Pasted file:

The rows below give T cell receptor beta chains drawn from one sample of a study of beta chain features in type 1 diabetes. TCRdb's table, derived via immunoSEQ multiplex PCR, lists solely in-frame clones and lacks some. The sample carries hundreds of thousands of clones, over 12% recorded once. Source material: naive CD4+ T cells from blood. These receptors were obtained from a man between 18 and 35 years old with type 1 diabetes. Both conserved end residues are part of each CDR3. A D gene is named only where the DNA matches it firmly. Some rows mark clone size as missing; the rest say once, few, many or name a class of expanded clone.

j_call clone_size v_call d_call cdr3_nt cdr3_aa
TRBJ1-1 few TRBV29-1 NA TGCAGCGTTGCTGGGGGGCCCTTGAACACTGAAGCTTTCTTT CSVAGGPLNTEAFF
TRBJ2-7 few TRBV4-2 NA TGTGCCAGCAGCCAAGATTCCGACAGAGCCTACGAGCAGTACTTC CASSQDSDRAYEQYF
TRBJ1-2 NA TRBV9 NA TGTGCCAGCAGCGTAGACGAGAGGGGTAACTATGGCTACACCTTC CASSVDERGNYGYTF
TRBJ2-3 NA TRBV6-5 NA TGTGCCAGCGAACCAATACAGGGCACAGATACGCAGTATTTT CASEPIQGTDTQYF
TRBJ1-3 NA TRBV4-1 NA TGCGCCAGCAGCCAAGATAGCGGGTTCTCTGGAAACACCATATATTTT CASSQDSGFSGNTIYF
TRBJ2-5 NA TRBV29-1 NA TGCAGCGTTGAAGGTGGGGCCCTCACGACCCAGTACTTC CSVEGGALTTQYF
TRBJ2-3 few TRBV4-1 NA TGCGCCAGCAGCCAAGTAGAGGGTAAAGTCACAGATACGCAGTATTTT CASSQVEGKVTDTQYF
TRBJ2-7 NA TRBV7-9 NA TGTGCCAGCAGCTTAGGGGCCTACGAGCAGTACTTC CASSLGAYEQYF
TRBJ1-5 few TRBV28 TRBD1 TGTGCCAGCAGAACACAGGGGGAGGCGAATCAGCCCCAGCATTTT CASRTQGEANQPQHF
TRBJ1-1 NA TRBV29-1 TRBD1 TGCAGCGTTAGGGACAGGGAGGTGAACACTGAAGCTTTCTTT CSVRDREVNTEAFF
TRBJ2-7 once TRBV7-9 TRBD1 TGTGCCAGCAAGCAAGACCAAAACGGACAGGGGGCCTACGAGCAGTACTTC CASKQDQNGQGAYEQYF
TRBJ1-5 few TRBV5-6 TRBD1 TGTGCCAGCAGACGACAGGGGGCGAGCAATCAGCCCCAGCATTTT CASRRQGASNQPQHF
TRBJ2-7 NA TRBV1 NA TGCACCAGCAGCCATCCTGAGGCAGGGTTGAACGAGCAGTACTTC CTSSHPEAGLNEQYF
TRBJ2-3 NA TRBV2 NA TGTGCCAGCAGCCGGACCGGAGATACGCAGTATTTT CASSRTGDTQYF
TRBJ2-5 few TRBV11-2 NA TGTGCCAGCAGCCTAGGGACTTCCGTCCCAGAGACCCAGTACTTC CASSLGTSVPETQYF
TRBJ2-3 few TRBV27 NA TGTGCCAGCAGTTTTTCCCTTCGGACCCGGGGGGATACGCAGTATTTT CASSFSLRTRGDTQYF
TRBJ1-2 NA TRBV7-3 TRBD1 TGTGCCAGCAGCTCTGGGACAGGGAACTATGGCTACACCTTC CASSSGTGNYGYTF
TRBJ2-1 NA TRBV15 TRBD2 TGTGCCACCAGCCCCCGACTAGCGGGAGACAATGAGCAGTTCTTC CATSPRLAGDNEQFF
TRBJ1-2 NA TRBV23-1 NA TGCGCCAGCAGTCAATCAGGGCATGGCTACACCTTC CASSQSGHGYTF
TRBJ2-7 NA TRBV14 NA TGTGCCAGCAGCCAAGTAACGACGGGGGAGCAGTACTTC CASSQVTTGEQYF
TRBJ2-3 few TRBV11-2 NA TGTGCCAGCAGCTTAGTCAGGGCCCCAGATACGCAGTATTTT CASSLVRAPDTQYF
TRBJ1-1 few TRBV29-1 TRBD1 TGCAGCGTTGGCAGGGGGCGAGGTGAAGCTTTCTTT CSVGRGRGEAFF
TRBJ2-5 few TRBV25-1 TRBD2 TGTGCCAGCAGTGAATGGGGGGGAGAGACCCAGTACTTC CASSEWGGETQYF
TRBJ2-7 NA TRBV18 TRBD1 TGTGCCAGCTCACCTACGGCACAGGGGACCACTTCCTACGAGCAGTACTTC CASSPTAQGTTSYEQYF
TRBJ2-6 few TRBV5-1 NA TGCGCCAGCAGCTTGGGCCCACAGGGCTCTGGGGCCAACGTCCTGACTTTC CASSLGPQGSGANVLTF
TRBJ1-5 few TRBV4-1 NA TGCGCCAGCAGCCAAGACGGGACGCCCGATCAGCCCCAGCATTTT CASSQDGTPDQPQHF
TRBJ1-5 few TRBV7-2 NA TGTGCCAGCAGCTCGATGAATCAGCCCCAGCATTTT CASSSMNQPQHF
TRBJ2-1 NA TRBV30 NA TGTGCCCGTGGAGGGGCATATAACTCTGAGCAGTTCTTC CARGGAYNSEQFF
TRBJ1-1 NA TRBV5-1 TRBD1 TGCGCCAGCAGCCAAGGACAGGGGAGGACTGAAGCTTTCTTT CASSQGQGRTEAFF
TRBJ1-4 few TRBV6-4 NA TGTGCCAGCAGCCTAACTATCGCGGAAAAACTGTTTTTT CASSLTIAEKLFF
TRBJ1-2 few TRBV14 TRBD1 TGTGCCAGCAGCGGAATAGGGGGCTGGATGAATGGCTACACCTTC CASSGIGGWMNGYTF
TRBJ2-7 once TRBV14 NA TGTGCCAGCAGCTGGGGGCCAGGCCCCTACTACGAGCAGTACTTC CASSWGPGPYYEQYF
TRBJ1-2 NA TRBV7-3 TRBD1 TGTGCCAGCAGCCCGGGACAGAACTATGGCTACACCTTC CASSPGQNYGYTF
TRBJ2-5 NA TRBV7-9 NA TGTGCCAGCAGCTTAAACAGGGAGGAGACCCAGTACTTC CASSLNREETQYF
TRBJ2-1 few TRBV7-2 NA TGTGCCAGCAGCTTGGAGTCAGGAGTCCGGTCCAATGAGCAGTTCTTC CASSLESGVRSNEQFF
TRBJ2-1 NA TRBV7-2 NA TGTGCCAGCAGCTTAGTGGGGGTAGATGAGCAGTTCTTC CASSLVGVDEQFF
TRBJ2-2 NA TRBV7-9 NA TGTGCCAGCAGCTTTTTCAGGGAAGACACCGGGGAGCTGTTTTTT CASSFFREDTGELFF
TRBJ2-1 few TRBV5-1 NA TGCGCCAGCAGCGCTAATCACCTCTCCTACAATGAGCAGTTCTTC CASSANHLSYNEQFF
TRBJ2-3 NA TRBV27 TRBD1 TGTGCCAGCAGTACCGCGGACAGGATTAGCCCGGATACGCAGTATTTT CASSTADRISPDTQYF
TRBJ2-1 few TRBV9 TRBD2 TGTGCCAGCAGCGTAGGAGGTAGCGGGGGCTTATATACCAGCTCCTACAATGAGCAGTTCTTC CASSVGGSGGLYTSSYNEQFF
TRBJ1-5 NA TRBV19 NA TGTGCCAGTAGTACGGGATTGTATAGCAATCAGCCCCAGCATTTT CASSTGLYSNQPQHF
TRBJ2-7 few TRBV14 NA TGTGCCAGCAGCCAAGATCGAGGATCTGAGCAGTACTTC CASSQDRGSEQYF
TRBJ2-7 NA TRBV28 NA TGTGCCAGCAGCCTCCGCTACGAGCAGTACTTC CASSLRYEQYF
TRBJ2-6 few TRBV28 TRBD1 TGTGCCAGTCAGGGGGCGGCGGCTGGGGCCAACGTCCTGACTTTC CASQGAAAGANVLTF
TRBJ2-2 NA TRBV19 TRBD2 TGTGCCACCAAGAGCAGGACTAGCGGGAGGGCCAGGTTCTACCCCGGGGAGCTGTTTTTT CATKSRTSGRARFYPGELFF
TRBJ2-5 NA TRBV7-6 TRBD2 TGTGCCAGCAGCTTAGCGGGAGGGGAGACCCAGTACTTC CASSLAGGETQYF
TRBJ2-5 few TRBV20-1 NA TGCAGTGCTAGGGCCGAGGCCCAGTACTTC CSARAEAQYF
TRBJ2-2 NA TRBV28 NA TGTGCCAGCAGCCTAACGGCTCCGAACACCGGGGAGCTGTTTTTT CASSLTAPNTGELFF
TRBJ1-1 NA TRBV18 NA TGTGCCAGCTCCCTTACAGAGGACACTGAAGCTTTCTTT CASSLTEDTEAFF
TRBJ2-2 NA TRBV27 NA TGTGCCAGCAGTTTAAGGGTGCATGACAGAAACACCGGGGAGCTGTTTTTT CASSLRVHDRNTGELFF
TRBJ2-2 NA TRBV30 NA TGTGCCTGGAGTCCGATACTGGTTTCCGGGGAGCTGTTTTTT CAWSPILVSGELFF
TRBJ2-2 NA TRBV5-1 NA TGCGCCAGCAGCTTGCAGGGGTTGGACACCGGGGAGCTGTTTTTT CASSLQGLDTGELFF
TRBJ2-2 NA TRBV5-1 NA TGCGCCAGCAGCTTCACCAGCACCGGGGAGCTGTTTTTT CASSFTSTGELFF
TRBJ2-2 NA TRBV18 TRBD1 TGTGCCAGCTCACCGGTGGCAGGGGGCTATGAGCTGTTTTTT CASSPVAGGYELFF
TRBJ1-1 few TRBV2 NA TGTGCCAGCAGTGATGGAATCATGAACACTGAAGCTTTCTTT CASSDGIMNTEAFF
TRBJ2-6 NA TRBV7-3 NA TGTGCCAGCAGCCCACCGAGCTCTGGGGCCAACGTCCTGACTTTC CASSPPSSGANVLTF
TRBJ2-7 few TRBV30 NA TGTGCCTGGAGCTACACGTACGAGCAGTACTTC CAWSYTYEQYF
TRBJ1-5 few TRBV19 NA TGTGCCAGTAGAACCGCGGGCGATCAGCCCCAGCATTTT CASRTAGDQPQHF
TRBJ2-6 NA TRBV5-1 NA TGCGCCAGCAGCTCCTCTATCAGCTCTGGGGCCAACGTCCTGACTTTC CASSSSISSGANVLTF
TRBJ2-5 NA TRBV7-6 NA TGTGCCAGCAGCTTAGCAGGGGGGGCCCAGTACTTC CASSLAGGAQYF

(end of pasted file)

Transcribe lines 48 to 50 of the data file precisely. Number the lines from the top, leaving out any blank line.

TRBJ2-5 NA TRBV7-6 TRBD2 TGTGCCAGCAGCTTAGCGGGAGGGGAGACCCAGTACTTC CASSLAGGETQYF
TRBJ2-5 few TRBV20-1 NA TGCAGTGCTAGGGCCGAGGCCCAGTACTTC CSARAEAQYF
TRBJ2-2 NA TRBV28 NA TGTGCCAGCAGCCTAACGGCTCCGAACACCGGGGAGCTGTTTTTT CASSLTAPNTGELFF